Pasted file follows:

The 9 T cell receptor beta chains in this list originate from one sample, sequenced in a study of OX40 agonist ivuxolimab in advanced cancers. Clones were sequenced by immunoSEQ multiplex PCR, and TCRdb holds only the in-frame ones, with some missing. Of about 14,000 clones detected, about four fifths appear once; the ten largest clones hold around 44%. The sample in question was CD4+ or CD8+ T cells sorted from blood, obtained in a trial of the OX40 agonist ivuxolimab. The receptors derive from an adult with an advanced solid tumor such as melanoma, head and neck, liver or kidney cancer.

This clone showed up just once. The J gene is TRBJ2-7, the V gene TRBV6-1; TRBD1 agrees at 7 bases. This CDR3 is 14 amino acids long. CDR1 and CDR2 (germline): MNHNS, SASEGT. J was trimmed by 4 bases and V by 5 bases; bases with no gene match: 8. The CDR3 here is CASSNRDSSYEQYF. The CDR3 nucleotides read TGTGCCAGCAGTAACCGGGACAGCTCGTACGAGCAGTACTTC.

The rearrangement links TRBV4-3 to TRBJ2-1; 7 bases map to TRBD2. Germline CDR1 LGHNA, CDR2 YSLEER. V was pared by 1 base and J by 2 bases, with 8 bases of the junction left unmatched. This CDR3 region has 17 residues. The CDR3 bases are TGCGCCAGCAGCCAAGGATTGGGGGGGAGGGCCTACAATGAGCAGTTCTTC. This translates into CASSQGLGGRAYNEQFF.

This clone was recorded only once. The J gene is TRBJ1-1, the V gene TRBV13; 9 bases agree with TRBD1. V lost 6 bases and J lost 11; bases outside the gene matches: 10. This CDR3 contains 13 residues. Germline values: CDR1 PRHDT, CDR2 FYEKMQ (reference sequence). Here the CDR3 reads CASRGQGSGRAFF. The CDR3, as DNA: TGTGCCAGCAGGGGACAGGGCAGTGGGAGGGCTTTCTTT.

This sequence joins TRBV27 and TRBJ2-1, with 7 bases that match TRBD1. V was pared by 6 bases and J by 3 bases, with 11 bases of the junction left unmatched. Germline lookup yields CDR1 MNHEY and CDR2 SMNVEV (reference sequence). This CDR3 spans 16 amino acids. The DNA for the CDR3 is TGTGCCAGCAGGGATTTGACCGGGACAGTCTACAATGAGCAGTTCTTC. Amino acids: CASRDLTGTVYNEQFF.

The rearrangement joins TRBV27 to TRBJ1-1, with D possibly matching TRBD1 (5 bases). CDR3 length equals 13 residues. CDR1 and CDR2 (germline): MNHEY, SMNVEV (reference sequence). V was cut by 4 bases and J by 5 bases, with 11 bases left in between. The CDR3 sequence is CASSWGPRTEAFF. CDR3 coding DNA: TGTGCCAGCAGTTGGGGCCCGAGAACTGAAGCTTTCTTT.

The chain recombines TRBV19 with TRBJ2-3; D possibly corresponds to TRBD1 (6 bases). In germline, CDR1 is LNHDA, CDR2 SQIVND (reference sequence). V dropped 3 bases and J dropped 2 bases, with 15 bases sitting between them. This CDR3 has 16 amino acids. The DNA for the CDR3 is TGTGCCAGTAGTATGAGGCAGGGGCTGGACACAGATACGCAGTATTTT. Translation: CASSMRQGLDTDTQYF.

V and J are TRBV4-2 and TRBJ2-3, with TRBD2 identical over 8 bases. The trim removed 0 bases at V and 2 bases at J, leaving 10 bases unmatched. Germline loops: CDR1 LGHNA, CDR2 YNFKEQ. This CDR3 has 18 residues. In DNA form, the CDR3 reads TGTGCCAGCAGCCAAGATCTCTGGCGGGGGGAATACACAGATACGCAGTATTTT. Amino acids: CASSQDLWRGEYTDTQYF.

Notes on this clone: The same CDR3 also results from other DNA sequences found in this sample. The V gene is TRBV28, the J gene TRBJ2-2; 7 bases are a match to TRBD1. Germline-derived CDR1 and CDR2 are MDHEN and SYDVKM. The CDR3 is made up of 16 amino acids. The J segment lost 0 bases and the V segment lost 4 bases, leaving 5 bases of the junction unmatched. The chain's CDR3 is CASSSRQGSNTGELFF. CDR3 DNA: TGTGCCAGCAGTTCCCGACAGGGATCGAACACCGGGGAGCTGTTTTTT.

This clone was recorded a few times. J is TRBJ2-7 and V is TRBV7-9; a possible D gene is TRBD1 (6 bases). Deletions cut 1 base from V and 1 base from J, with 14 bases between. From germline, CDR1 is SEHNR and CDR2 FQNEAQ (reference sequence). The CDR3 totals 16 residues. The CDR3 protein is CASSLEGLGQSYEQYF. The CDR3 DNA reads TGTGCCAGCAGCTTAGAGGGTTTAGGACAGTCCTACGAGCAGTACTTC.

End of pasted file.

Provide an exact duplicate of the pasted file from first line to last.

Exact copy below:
The 9 T cell receptor beta chains in this list originate from one sample, sequenced in a study of OX40 agonist ivuxolimab in advanced cancers. Clones were sequenced by immunoSEQ multiplex PCR, and TCRdb holds only the in-frame ones, with some missing. Of about 14,000 clones detected, about four fifths appear once; the ten largest clones hold around 44%. The sample in question was CD4+ or CD8+ T cells sorted from blood, obtained in a trial of the OX40 agonist ivuxolimab. The receptors derive from an adult with an advanced solid tumor such as melanoma, head and neck, liver or kidney cancer.

This clone showed up just once. The J gene is TRBJ2-7, the V gene TRBV6-1; TRBD1 agrees at 7 bases. This CDR3 is 14 amino acids long. CDR1 and CDR2 (germline): MNHNS, SASEGT. J was trimmed by 4 bases and V by 5 bases; bases with no gene match: 8. The CDR3 here is CASSNRDSSYEQYF. The CDR3 nucleotides read TGTGCCAGCAGTAACCGGGACAGCTCGTACGAGCAGTACTTC.

The rearrangement links TRBV4-3 to TRBJ2-1; 7 bases map to TRBD2. Germline CDR1 LGHNA, CDR2 YSLEER. V was pared by 1 base and J by 2 bases, with 8 bases of the junction left unmatched. This CDR3 region has 17 residues. The CDR3 bases are TGCGCCAGCAGCCAAGGATTGGGGGGGAGGGCCTACAATGAGCAGTTCTTC. This translates into CASSQGLGGRAYNEQFF.

This clone was recorded only once. The J gene is TRBJ1-1, the V gene TRBV13; 9 bases agree with TRBD1. V lost 6 bases and J lost 11; bases outside the gene matches: 10. This CDR3 contains 13 residues. Germline values: CDR1 PRHDT, CDR2 FYEKMQ (reference sequence). Here the CDR3 reads CASRGQGSGRAFF. The CDR3, as DNA: TGTGCCAGCAGGGGACAGGGCAGTGGGAGGGCTTTCTTT.

This sequence joins TRBV27 and TRBJ2-1, with 7 bases that match TRBD1. V was pared by 6 bases and J by 3 bases, with 11 bases of the junction left unmatched. Germline lookup yields CDR1 MNHEY and CDR2 SMNVEV (reference sequence). This CDR3 spans 16 amino acids. The DNA for the CDR3 is TGTGCCAGCAGGGATTTGACCGGGACAGTCTACAATGAGCAGTTCTTC. Amino acids: CASRDLTGTVYNEQFF.

The rearrangement joins TRBV27 to TRBJ1-1, with D possibly matching TRBD1 (5 bases). CDR3 length equals 13 residues. CDR1 and CDR2 (germline): MNHEY, SMNVEV (reference sequence). V was cut by 4 bases and J by 5 bases, with 11 bases left in between. The CDR3 sequence is CASSWGPRTEAFF. CDR3 coding DNA: TGTGCCAGCAGTTGGGGCCCGAGAACTGAAGCTTTCTTT.

The chain recombines TRBV19 with TRBJ2-3; D possibly corresponds to TRBD1 (6 bases). In germline, CDR1 is LNHDA, CDR2 SQIVND (reference sequence). V dropped 3 bases and J dropped 2 bases, with 15 bases sitting between them. This CDR3 has 16 amino acids. The DNA for the CDR3 is TGTGCCAGTAGTATGAGGCAGGGGCTGGACACAGATACGCAGTATTTT. Translation: CASSMRQGLDTDTQYF.

V and J are TRBV4-2 and TRBJ2-3, with TRBD2 identical over 8 bases. The trim removed 0 bases at V and 2 bases at J, leaving 10 bases unmatched. Germline loops: CDR1 LGHNA, CDR2 YNFKEQ. This CDR3 has 18 residues. In DNA form, the CDR3 reads TGTGCCAGCAGCCAAGATCTCTGGCGGGGGGAATACACAGATACGCAGTATTTT. Amino acids: CASSQDLWRGEYTDTQYF.

Notes on this clone: The same CDR3 also results from other DNA sequences found in this sample. The V gene is TRBV28, the J gene TRBJ2-2; 7 bases are a match to TRBD1. Germline-derived CDR1 and CDR2 are MDHEN and SYDVKM. The CDR3 is made up of 16 amino acids. The J segment lost 0 bases and the V segment lost 4 bases, leaving 5 bases of the junction unmatched. The chain's CDR3 is CASSSRQGSNTGELFF. CDR3 DNA: TGTGCCAGCAGTTCCCGACAGGGATCGAACACCGGGGAGCTGTTTTTT.

This clone was recorded a few times. J is TRBJ2-7 and V is TRBV7-9; a possible D gene is TRBD1 (6 bases). Deletions cut 1 base from V and 1 base from J, with 14 bases between. From germline, CDR1 is SEHNR and CDR2 FQNEAQ (reference sequence). The CDR3 totals 16 residues. The CDR3 protein is CASSLEGLGQSYEQYF. The CDR3 DNA reads TGTGCCAGCAGCTTAGAGGGTTTAGGACAGTCCTACGAGCAGTACTTC.